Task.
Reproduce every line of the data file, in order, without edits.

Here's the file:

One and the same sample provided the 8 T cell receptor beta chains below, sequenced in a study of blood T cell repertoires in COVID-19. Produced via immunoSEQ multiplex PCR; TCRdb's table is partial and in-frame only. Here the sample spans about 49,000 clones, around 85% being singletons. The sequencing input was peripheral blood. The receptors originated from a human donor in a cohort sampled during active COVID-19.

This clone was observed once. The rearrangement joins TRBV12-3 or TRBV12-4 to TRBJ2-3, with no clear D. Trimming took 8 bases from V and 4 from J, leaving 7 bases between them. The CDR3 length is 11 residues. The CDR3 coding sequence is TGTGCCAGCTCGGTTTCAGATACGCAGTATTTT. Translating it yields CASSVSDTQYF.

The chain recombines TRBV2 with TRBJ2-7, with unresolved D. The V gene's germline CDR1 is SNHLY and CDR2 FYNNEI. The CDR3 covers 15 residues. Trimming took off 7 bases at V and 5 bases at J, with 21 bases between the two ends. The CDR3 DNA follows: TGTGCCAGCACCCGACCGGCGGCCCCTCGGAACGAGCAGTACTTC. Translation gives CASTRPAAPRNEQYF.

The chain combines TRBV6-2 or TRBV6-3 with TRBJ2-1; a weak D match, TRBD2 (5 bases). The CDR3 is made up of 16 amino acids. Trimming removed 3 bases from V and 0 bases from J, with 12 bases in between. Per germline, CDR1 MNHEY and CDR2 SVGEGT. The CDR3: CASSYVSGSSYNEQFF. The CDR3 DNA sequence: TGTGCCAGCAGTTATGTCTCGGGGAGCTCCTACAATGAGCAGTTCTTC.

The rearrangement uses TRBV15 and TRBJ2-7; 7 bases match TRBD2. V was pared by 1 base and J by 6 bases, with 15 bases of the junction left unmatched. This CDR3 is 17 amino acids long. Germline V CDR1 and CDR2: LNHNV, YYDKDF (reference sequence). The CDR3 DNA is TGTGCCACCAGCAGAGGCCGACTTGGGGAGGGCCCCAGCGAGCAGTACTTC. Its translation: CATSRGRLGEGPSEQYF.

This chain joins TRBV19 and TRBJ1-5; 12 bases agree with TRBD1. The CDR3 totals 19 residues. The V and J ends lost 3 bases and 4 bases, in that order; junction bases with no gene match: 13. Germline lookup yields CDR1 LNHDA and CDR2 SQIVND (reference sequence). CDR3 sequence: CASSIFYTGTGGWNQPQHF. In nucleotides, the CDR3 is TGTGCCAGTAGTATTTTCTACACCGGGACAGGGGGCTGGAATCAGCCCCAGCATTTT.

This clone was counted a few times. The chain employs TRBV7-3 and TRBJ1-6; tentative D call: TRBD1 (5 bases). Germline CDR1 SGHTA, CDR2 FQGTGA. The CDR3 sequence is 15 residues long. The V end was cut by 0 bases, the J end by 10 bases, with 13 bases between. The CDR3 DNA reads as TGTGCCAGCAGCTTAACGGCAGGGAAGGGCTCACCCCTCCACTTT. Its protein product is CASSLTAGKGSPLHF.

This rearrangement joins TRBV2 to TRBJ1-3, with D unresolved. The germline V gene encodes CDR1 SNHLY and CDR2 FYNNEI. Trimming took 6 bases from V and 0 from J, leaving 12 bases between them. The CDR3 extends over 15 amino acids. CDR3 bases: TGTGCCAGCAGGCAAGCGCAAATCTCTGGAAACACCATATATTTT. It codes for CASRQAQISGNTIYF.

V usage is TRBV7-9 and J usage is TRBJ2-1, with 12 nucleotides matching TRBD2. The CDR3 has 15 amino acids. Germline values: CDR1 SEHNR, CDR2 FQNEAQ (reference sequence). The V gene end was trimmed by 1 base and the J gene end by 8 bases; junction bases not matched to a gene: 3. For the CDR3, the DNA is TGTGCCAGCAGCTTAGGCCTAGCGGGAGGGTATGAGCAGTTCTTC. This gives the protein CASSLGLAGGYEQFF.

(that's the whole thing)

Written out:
One and the same sample provided the 8 T cell receptor beta chains below, sequenced in a study of blood T cell repertoires in COVID-19. Produced via immunoSEQ multiplex PCR; TCRdb's table is partial and in-frame only. Here the sample spans about 49,000 clones, around 85% being singletons. The sequencing input was peripheral blood. The receptors originated from a human donor in a cohort sampled during active COVID-19.

This clone was observed once. The rearrangement joins TRBV12-3 or TRBV12-4 to TRBJ2-3, with no clear D. Trimming took 8 bases from V and 4 from J, leaving 7 bases between them. The CDR3 length is 11 residues. The CDR3 coding sequence is TGTGCCAGCTCGGTTTCAGATACGCAGTATTTT. Translating it yields CASSVSDTQYF.

The chain recombines TRBV2 with TRBJ2-7, with unresolved D. The V gene's germline CDR1 is SNHLY and CDR2 FYNNEI. The CDR3 covers 15 residues. Trimming took off 7 bases at V and 5 bases at J, with 21 bases between the two ends. The CDR3 DNA follows: TGTGCCAGCACCCGACCGGCGGCCCCTCGGAACGAGCAGTACTTC. Translation gives CASTRPAAPRNEQYF.

The chain combines TRBV6-2 or TRBV6-3 with TRBJ2-1; a weak D match, TRBD2 (5 bases). The CDR3 is made up of 16 amino acids. Trimming removed 3 bases from V and 0 bases from J, with 12 bases in between. Per germline, CDR1 MNHEY and CDR2 SVGEGT. The CDR3: CASSYVSGSSYNEQFF. The CDR3 DNA sequence: TGTGCCAGCAGTTATGTCTCGGGGAGCTCCTACAATGAGCAGTTCTTC.

The rearrangement uses TRBV15 and TRBJ2-7; 7 bases match TRBD2. V was pared by 1 base and J by 6 bases, with 15 bases of the junction left unmatched. This CDR3 is 17 amino acids long. Germline V CDR1 and CDR2: LNHNV, YYDKDF (reference sequence). The CDR3 DNA is TGTGCCACCAGCAGAGGCCGACTTGGGGAGGGCCCCAGCGAGCAGTACTTC. Its translation: CATSRGRLGEGPSEQYF.

This chain joins TRBV19 and TRBJ1-5; 12 bases agree with TRBD1. The CDR3 totals 19 residues. The V and J ends lost 3 bases and 4 bases, in that order; junction bases with no gene match: 13. Germline lookup yields CDR1 LNHDA and CDR2 SQIVND (reference sequence). CDR3 sequence: CASSIFYTGTGGWNQPQHF. In nucleotides, the CDR3 is TGTGCCAGTAGTATTTTCTACACCGGGACAGGGGGCTGGAATCAGCCCCAGCATTTT.

This clone was counted a few times. The chain employs TRBV7-3 and TRBJ1-6; tentative D call: TRBD1 (5 bases). Germline CDR1 SGHTA, CDR2 FQGTGA. The CDR3 sequence is 15 residues long. The V end was cut by 0 bases, the J end by 10 bases, with 13 bases between. The CDR3 DNA reads as TGTGCCAGCAGCTTAACGGCAGGGAAGGGCTCACCCCTCCACTTT. Its protein product is CASSLTAGKGSPLHF.

This rearrangement joins TRBV2 to TRBJ1-3, with D unresolved. The germline V gene encodes CDR1 SNHLY and CDR2 FYNNEI. Trimming took 6 bases from V and 0 from J, leaving 12 bases between them. The CDR3 extends over 15 amino acids. CDR3 bases: TGTGCCAGCAGGCAAGCGCAAATCTCTGGAAACACCATATATTTT. It codes for CASRQAQISGNTIYF.

V usage is TRBV7-9 and J usage is TRBJ2-1, with 12 nucleotides matching TRBD2. The CDR3 has 15 amino acids. Germline values: CDR1 SEHNR, CDR2 FQNEAQ (reference sequence). The V gene end was trimmed by 1 base and the J gene end by 8 bases; junction bases not matched to a gene: 3. For the CDR3, the DNA is TGTGCCAGCAGCTTAGGCCTAGCGGGAGGGTATGAGCAGTTCTTC. This gives the protein CASSLGLAGGYEQFF.